Sunday 22 January 2017

Cruise Disaster: Costa Concordia owners blame captain for accident, face €75m loss

Nick Squires

Published 16/01/2012 | 08:07

A helicopter evacuates Marrico Giempietroni, the Costa Concordia's cabin service director after he was rescued from the Costa Concordia. Photo: Getty Images
A helicopter evacuates Marrico Giempietroni, the Costa Concordia's cabin service director after he was rescued from the Costa Concordia. Photo: Getty Images

THE OWNER of the stricken Costa Concordia has blamed the captain for the accident, accusing him of negligence that led directly to the disaster in which at least six people died.

  • Go To

The owners also face a €75m loss as a result of the disaster.

Divers have resumed the search for victims of the Costa Concordia disaster as weather conditions improved following a brief suspension, the emergency services said.

"We have resumed operations after checking that the ship has stabilised," said spokesman Luca Cari, adding that wind and sea conditions that had earlier shifted the wreck had subsided.

Costa Cruises had earlier said "preliminary indications" suggested Captain Francesco Schettino may have been guilty of "significant human error" which resulted in the Costa Concordia running aground, sparking a frantic evacuation operation.

The chairman and CEO of Costa Cruises on Monday blamed "human error" by the captain of the capsized cruise ship that ran aground off Italy's west coast for the accident.

"The company will be close to the captain and will provide him with all the necessary assistance, but we need to acknowledge the facts and we cannot deny human error," he said.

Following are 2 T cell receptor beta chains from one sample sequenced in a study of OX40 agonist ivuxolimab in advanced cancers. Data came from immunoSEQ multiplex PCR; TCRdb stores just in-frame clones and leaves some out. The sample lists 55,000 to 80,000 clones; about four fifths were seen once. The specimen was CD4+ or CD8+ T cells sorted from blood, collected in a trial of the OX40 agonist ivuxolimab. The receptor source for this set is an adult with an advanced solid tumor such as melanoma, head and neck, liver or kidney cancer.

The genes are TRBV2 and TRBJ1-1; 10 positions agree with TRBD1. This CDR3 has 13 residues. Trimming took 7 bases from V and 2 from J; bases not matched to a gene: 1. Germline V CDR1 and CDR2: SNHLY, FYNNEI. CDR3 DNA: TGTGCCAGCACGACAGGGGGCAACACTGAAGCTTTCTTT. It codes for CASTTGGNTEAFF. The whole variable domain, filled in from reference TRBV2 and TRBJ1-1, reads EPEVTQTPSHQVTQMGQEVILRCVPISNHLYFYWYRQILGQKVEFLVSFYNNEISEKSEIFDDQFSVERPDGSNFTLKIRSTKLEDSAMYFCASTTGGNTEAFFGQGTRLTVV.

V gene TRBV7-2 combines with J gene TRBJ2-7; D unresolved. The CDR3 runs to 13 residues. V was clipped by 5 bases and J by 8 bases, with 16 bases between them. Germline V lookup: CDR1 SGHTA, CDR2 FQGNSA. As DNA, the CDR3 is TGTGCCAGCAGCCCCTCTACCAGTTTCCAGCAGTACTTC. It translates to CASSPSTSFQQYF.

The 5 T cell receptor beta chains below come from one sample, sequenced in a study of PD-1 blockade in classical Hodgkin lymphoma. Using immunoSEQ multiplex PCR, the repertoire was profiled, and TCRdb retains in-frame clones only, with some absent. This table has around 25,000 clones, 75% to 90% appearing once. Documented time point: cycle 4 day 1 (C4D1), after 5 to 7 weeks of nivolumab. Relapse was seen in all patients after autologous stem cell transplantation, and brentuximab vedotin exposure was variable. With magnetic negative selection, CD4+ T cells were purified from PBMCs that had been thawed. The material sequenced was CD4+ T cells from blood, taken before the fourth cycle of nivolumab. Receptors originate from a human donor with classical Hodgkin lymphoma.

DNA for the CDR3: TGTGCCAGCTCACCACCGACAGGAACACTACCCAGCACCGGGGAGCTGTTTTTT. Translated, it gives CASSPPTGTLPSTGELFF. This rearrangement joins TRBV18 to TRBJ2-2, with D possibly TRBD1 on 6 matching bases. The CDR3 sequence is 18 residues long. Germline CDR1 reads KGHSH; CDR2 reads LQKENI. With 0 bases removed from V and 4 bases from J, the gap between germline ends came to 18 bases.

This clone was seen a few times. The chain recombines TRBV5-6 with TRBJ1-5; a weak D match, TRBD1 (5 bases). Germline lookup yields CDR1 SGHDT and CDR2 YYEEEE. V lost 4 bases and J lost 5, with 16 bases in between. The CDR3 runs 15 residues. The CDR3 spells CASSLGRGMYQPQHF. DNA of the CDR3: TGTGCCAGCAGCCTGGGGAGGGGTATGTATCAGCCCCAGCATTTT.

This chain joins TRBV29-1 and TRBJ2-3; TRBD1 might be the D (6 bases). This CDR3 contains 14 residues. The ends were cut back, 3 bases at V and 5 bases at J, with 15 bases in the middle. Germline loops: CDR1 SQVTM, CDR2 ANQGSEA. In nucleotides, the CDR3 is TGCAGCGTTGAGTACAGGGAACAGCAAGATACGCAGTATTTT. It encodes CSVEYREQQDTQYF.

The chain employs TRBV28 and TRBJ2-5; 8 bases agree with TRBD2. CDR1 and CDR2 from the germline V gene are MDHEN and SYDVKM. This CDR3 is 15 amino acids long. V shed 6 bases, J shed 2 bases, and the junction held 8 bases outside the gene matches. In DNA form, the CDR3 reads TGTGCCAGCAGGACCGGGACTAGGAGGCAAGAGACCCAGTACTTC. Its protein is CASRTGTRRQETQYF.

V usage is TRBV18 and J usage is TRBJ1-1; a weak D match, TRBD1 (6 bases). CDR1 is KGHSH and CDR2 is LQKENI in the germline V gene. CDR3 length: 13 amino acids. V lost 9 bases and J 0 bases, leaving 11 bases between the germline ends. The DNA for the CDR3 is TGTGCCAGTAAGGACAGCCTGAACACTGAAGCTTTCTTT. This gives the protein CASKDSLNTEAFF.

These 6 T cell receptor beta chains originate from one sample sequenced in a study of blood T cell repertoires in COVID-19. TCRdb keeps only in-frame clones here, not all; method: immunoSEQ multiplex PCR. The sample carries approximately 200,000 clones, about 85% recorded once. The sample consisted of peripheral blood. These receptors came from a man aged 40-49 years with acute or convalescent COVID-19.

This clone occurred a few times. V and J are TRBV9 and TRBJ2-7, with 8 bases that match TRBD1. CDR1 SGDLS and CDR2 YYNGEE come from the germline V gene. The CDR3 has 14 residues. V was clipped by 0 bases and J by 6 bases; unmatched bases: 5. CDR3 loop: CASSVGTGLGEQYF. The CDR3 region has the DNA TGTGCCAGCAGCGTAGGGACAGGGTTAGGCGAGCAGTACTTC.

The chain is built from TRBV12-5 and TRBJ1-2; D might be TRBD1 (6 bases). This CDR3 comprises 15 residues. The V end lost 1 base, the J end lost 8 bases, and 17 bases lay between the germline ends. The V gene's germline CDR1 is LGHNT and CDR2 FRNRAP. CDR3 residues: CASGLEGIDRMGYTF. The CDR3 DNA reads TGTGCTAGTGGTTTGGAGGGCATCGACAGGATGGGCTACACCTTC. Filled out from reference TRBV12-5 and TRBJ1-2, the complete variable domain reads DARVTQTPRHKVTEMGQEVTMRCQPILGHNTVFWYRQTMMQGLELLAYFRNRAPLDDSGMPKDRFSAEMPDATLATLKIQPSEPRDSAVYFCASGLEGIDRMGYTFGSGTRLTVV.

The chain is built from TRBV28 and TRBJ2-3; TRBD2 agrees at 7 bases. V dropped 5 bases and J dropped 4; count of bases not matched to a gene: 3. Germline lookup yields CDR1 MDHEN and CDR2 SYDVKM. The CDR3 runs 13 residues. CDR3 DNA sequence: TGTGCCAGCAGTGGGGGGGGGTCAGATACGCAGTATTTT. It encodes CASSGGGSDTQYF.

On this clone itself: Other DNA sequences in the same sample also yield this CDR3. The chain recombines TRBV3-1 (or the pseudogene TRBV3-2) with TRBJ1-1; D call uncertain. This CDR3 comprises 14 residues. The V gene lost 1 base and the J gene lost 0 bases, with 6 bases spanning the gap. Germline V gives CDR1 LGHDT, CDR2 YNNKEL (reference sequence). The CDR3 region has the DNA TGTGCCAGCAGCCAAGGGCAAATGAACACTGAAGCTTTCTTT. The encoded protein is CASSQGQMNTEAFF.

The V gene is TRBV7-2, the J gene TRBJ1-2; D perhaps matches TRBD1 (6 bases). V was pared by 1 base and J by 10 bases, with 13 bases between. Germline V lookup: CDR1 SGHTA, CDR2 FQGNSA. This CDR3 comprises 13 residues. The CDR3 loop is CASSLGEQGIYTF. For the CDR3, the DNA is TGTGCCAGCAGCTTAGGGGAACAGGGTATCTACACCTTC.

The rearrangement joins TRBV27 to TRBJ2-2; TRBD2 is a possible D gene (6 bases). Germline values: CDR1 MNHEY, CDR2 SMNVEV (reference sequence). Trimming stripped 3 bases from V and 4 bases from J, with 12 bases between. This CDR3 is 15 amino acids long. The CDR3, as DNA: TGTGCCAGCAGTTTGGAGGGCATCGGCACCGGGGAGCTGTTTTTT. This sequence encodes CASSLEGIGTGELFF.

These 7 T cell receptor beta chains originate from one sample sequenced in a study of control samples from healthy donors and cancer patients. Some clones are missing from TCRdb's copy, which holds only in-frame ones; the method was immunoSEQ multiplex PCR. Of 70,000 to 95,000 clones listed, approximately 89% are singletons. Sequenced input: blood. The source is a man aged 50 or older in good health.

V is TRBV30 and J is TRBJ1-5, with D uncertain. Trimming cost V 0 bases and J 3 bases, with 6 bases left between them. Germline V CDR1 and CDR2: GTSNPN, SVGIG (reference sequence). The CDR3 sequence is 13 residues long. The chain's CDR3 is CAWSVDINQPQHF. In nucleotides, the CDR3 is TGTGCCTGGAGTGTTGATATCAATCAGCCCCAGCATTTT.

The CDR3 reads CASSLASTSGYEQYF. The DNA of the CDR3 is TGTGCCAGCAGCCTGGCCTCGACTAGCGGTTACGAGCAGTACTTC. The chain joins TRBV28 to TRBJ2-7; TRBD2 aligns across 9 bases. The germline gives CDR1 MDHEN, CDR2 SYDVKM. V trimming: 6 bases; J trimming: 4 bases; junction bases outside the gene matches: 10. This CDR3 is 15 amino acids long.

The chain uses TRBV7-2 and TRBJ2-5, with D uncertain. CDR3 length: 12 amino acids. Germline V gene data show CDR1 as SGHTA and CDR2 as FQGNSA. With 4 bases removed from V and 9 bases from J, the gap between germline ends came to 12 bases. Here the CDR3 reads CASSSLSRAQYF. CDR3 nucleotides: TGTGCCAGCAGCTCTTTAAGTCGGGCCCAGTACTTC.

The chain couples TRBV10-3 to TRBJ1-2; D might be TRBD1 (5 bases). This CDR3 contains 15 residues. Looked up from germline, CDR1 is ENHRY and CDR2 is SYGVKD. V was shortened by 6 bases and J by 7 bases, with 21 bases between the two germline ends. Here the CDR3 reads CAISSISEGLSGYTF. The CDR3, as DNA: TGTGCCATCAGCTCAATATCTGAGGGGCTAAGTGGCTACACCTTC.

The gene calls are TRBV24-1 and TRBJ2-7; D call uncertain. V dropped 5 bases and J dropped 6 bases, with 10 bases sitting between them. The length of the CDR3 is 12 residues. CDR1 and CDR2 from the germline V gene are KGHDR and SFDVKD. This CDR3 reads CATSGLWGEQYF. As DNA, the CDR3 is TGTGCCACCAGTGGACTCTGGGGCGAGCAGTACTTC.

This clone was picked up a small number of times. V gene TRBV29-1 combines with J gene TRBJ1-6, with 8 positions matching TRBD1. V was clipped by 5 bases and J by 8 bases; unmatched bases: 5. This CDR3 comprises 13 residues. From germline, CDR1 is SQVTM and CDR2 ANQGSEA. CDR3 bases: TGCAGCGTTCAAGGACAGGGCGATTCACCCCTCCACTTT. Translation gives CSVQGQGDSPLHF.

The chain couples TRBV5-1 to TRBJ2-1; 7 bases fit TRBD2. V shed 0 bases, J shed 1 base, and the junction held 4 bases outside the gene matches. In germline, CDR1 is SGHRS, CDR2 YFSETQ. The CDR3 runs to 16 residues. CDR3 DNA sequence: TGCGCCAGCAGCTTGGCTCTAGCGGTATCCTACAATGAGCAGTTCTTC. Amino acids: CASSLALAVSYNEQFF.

Divers on Monday resumed the search for victims of the Costa Concordia disaster as weather conditions improved following a brief suspension, the emergency services said.

"We have resumed operations after checking that the ship has stabilised," said spokesman Luca Cari, adding that wind and sea conditions that had earlier shifted the wreck had subsided.

The ship's Italian owner, a subsidiary of Carnival Cruise lines, said: "We are working with investigators to find out precisely what went wrong aboard the Costa Concordia.

"While the investigation is ongoing, preliminary indications are that there may have been significant human error on the part of the ship's Master, Captain Francesco Schettino, which resulted in these grave consequences.

"The route of the vessel appears to have been too close to the shore, and the captain's judgment in handling the emergency appears to have not followed standard Costa procedures."

Italian prosecutors claim Captain Francesco Schettino, 52, had approached the island's coastline in a "carelessly clumsy manner" in the moments before a catastrophic collision with an underwater rock formation that caused the ship to list violently and eventually capsize.

With the weather deteriorating and the sea becoming choppier, the 1,000 ft long vessel is beginning to shift its position, raising fears that it could slide deeper into the sea and rupture its fuel tanks.

The ship came to rest on its side in about 15m/45ft of water just outside Giglio’s tiny harbour after smashing into a rocky shoal on Friday night and tearing a huge gash in its hull.